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Classic Funnies

By Charles Apple The Spokesman-Review

Civilizations come and go. Politicians come and go. Poets and authors and TV actors come and go.

Comic strips come and go, too. The biggest difference between them and the others, perhaps:

Comic strips are fondly remembered.

Neither Richard F. Outcault nor his newspaper — Joseph Pulitzer’s New York World — thought to copyright his creation, “The Yellow Kid.” When Outcault was hired away by William Randolph Hearst’s New York Journal, the World simply hired a cartoonist to continue the feature. For a while, both papers used “The Yellow Kid” to pull in readers. This is the origin of the term “yellow journalism.”

“The Katzenjammer Kids” artist Rudolph Dirks left the strip in 1914, moved to a new syndicate and began drawing an identical strip called “the Captain and the Kids,” which ran through 1979. The old strip continued with the original writer, Harold Knerr. It ended in 2006 but continues in syndication today in reruns.

The longest-running comic strip still running in the U.S., “Gasoline Alley” will celebrate its 101st birthday in November.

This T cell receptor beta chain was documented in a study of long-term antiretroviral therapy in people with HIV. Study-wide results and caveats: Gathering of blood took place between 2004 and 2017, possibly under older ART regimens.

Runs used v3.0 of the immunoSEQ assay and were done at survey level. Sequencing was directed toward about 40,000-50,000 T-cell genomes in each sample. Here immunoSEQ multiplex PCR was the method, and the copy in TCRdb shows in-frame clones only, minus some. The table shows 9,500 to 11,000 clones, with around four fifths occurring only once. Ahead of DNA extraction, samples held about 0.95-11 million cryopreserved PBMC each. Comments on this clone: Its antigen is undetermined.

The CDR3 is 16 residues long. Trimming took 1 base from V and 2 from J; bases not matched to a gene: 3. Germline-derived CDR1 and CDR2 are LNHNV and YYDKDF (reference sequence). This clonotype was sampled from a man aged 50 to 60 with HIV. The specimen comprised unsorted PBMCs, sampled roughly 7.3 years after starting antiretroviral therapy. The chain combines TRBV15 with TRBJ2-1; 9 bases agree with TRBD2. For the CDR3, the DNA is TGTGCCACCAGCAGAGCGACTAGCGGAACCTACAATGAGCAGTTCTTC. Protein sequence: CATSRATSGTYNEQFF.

First appeared in a strip called “Thumble Theater” in 1929. That strip would be renamed “Popeye” in the 1970s.

“Steve Canyon” creator Milton Caniff walked away from his popular comic strip “Terry and the Pirates” to create one for which he could own the publishing rights. The Chicago Tribune New York News syndicate hired a new team to continue “Terry and the Pirates.”

Started out as a college-themed strip. Creator Mort Walker had Beetle enlist in 1951.

“Peanuts” creator Charles Schulz died in 2000, but many papers run his beloved strip via reruns.

“Bloom County” was renamed “Outland” in 1989. In 2003, creater Berkeley Breathed would reboot it as “Opus.” He ended it in 2008 but posts new cartoons on Facebook.

Sources: “Masters of American Comics” by the Hammer Museum and the Los Angeles Museum of Contemporary Art; “America’s Great Comic-Strip Artists by Richard Marschall; the National Cartoonists Society; “The Comics: An illustrated History of Comic Strip Art” by Jerry Robinson; “Meanwhile...” by R.C. Harvey; “Schulz and Peanuts: A Biography,” by David Michaelis; “The Best of Pogo” by Selby Kelly and Bill Crouch Jr.;; “Flashbacks” by G.B. Trudeau; “ The Celebrated Cases of Dick Tracy” by Chester Gould; “The Essential Calvin & Hobbes” by Bill Watterson; “The Prehistory of The Far Side” by Gary Larson; “Classics of Western Literature” by Berkeley Breathed; “The World on Sunday,” by Nicholson Baker and Margaret Brentano; Time magazine;;;; the Comics Journal